Neuralink keeps losing the thread on brain implant wiring

Musk venture allegedly decided imperfect design was usable

Elon Musk's neurotech startup's revelation that the tiny wires on its chip implants came loose from its first human patient's brain might not have been a first.

The Neuralink N1 implant has 64 threads, each thinner than a human hair, through which is distributed a total of 1,024 electrodes. It's not clear how many slipped out of quadriplegic patient Nolad Arbaugh's brain, but Neuralink revealed earlier this month that it was able to work around the problem.

Anonymous sources affiliated with Neuralink told Reuters that the thin wires loosening issue had allegedly manifested previously, during animal testing. The design flaw is possibly related to the extremely small size of the implant wires.

The Food and Drug Administration (FDA) was also aware of the alleged issue, according to the report, which stated that Neuralink reported it to the agency, though the FDA declined to confirm or deny it had knowledge of the issue.

The first public disclosure of the wiring issue came when Neuralink announced that the first human patient to get a brain chip implant had experienced the issue. The brain tech company only confirmed this last week, but said that the wires started coming out of the patient's brain just weeks after the initial surgery in January.

Neuralink did not disclose how many of the threads had come loose, only mentioning that the bitrate had been reduced as a result. It was able to mitigate the wiring issue with a more sensitive algorithm; however, this workaround could become less effective if more threads detach.

Despite the potential that this would make the implant non-functional, Neuralink reportedly decided the risk was low enough and that a redesign wasn't necessary. The reasoning was apparently that while the issue could impair functionality of the implant, the retraction of wires from the brain wasn't causing any damage. This stems from an intentional design choice as the wires are meant to be easily removable without injury.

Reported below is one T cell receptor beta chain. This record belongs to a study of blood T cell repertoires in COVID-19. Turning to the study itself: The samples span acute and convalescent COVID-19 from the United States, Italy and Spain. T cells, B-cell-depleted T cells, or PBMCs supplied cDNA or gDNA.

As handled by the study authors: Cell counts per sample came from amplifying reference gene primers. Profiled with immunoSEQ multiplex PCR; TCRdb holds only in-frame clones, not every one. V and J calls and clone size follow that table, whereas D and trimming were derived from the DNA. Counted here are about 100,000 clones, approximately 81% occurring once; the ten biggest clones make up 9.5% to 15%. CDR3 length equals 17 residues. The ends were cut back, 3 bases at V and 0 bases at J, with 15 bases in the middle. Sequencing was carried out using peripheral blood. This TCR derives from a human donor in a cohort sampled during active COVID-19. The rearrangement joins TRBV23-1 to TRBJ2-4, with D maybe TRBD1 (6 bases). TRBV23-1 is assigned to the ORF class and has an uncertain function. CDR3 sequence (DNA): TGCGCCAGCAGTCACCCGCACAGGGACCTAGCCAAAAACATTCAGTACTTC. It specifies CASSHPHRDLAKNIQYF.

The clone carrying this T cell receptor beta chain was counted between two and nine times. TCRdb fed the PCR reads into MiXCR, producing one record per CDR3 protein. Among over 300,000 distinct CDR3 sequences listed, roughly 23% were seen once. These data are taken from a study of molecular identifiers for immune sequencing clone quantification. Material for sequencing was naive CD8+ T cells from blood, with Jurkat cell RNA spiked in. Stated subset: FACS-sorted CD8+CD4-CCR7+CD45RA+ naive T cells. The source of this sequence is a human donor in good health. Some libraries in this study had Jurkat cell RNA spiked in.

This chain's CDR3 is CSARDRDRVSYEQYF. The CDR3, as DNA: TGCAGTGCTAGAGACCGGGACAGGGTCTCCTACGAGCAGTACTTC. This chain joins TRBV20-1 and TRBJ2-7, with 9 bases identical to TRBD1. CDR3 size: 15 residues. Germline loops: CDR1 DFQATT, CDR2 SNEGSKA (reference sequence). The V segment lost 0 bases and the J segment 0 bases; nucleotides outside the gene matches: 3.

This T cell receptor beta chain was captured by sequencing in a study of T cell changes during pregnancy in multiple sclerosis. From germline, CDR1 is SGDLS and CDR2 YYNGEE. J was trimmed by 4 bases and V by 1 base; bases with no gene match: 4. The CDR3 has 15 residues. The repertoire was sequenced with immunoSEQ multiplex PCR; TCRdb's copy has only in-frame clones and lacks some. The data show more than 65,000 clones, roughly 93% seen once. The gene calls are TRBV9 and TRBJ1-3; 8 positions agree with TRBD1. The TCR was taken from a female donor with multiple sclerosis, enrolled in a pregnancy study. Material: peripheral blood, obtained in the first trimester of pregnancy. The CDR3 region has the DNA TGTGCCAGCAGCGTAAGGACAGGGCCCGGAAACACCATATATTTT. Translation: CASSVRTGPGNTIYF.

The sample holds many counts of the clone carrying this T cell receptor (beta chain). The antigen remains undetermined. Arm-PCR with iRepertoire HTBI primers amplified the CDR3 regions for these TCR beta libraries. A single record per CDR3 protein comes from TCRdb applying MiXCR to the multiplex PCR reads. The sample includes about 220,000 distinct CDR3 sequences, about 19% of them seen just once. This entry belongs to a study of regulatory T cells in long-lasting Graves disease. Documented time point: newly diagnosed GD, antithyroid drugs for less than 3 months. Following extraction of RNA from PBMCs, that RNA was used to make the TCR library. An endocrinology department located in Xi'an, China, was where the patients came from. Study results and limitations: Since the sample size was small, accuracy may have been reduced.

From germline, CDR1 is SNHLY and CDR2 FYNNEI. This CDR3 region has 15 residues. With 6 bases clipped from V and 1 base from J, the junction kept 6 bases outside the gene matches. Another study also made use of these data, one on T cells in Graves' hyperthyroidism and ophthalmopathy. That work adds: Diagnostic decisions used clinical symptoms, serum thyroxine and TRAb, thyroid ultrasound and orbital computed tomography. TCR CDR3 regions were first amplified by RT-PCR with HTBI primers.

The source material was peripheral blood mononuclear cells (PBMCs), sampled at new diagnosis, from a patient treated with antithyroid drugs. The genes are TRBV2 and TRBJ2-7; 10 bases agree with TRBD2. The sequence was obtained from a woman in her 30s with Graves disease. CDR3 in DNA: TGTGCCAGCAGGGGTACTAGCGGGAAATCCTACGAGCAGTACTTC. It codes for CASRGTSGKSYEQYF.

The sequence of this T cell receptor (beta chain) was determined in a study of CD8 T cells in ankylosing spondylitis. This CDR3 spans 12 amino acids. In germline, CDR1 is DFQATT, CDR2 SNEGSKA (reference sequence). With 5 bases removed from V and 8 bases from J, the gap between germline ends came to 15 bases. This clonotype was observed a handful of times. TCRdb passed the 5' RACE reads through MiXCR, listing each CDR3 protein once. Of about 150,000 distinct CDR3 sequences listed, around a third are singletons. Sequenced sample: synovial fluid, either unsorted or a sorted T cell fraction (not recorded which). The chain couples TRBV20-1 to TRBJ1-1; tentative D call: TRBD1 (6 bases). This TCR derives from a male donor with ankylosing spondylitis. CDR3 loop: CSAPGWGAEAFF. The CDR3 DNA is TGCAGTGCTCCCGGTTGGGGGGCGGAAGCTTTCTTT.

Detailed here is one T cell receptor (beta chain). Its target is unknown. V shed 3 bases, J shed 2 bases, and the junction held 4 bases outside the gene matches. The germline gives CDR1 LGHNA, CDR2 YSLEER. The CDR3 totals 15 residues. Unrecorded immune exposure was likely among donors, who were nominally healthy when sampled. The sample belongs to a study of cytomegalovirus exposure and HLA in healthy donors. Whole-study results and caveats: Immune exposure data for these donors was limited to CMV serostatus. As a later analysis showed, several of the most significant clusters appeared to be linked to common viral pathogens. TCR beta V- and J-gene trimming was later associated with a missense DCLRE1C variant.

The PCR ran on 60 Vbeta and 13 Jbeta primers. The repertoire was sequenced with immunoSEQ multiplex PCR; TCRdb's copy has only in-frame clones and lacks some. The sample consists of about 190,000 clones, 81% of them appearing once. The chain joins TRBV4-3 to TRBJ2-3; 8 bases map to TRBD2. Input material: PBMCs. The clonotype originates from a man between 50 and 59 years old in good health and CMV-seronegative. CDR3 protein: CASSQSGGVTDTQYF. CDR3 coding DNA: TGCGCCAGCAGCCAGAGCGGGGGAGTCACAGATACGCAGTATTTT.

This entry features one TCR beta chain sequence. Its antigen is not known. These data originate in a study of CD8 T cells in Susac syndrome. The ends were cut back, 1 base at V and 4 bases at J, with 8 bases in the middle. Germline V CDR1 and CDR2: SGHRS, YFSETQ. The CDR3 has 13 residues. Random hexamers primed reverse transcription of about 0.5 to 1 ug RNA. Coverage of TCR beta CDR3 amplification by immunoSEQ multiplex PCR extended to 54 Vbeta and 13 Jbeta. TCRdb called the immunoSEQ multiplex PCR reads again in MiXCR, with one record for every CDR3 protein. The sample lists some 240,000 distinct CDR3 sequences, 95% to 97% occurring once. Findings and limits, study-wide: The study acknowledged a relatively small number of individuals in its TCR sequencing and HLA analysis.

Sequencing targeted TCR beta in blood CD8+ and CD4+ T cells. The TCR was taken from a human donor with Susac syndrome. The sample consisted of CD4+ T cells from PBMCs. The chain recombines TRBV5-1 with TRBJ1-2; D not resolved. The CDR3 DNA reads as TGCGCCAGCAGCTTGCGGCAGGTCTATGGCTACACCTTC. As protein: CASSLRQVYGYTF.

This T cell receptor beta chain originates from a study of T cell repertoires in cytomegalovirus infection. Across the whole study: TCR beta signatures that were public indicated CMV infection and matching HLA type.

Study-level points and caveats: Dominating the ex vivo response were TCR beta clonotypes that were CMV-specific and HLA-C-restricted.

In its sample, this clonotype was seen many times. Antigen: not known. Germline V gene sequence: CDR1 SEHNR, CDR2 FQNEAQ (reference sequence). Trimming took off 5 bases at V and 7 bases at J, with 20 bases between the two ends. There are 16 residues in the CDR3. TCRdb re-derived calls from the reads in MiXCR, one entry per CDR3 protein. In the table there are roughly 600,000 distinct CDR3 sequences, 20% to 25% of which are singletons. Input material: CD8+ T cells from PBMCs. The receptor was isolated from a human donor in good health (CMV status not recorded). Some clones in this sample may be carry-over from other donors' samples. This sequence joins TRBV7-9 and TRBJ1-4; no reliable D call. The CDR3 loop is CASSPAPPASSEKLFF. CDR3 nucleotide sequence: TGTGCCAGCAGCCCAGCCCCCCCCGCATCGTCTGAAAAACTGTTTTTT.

Had Neuralink gone with a wire design that anchored into the brain, two of the report's sources say, removing the wires either on purpose or accidentally could potentially damage brain tissue. Anchored wires would need to be permanently installed, a pretty big drawback for anyone who may want to upgrade or ditch their implants down the line.

However, another source said some kind of redesign might ultimately be necessary to progress with the medical trial.

Loose wires are allegedly not the only potential issue with Neuralink implants. During testing on pigs, it found that many subjects had developed a type of brain inflammation called granulomas, which normally occur in response to foreign objects or infections in the brain.

Although Neuralink reportedly determined internally that the granulomas were unrelated to the chip implant, it couldn't identify what caused it.

Concerns with testing Neuralink chips have persisted for years, and the FDA rejected requests to start performing trials on humans until a year ago. In 2022, the company's controversial animal testing came to a head when Neuralink was sued by an animal rights group and investigated by the US Department of Agriculture. ®

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